|Vintage Pulp||Oct 29 2019|
Could Robert Kyle's, aka Robert Terrall's, aka Brett Halliday's 1960 thriller Kill Now, Pay Later possibly be as good as its cover art? That's a big ask. Too big, really, though the book is pretty good. Kyle's franchise detective Ben Gates is hired to guard gifts at a high society wedding, but someone slips a mickey into his coffee and he's in la-la land while two murders and a robbery occur. As a matter of self preservation he has to solve the crimes or his chances of securing more work will be pretty slim. After all, who'd hire a detective that passes out on the job?
So Gates delves into the mystery, unravels a complicated plot, and handles the advances of three beautiful women. We think of these babe-magnet detectives as the male analogue to the dewy maidens of romance novels. As male wish fulfillment goes, Kill Now, Pay Later gets the job done, offering up a tough and competent protagonist and an engaging assortment of secondary personalities. This was third in the Gates series after Blackmail, Inc. and Model for Murder. We'll probably try to locate those. Kyle/Terrall/Halliday knows how to entertain a reader.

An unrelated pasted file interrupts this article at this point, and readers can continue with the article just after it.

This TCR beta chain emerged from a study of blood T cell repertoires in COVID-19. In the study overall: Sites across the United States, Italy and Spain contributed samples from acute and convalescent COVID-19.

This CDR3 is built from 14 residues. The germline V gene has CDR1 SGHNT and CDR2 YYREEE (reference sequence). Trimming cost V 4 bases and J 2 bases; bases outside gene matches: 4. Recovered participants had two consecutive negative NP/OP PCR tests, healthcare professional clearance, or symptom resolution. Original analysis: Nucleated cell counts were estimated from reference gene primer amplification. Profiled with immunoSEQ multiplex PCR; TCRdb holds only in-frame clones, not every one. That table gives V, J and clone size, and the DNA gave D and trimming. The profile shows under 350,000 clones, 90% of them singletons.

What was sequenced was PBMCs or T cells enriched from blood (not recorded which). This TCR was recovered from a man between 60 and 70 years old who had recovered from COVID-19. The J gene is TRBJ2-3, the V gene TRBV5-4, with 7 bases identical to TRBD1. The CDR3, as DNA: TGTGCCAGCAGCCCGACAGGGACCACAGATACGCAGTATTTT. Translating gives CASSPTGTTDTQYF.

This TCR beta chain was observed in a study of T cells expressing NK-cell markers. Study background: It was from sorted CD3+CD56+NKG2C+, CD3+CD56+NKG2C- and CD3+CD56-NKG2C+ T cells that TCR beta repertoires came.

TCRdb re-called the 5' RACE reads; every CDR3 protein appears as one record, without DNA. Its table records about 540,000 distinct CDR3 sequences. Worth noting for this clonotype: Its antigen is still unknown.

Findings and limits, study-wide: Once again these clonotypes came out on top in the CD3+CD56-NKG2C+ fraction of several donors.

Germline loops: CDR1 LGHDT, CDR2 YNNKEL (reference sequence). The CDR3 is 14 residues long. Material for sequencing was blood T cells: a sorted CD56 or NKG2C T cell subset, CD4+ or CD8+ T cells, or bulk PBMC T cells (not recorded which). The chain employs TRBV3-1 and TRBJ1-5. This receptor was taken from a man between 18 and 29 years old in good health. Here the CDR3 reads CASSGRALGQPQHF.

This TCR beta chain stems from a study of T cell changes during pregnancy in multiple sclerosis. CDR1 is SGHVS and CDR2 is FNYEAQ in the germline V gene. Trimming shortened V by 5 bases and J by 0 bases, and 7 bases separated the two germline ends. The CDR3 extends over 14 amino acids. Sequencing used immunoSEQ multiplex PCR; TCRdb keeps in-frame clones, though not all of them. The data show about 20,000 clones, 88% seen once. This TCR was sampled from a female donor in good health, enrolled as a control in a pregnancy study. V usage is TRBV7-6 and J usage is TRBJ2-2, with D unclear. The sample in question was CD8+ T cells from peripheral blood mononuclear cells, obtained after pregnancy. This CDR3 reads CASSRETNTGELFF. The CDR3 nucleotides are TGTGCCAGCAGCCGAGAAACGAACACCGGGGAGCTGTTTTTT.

|Vintage Pulp||Apr 25 2012|
Above is the cover of Rufus King's 1945 mystery The Deadly Dove, which isn't a particularly notable book, except that it demonstrates one of the time-honored motifs in pulp cover art—the woman fighting for her life. We've cobbled together a small collection of such covers, with art by Robert Hilbert, Robert Stanley, and others. We're curious, but unfortunately have no way of knowing, how readers reacted to these depictions when they first hit newsstands. There are probably some examinations of that question out there somewhere, but not in a place where we can find them. To our contemporary eyes, though, some of these images seem brutal to the extent that if someone actually saw us holding one in a store, we'd be like, "Oh this? Not mine. No, no, no. Found this uh, on the floor and was just, er, putting it back on the shelf. No, I was actually buying this copy of Genital Warts and U." Okay, maybe that's a bit of an overstatement. You get the point, though. But violent or not, there's no denying the artistry on display on these covers. Thanks to various Flickr groups for some of these, by the way. In other news, that long delayed internet installation is so close we can almost taste it. How much you wanna bet it all fails spectacularly?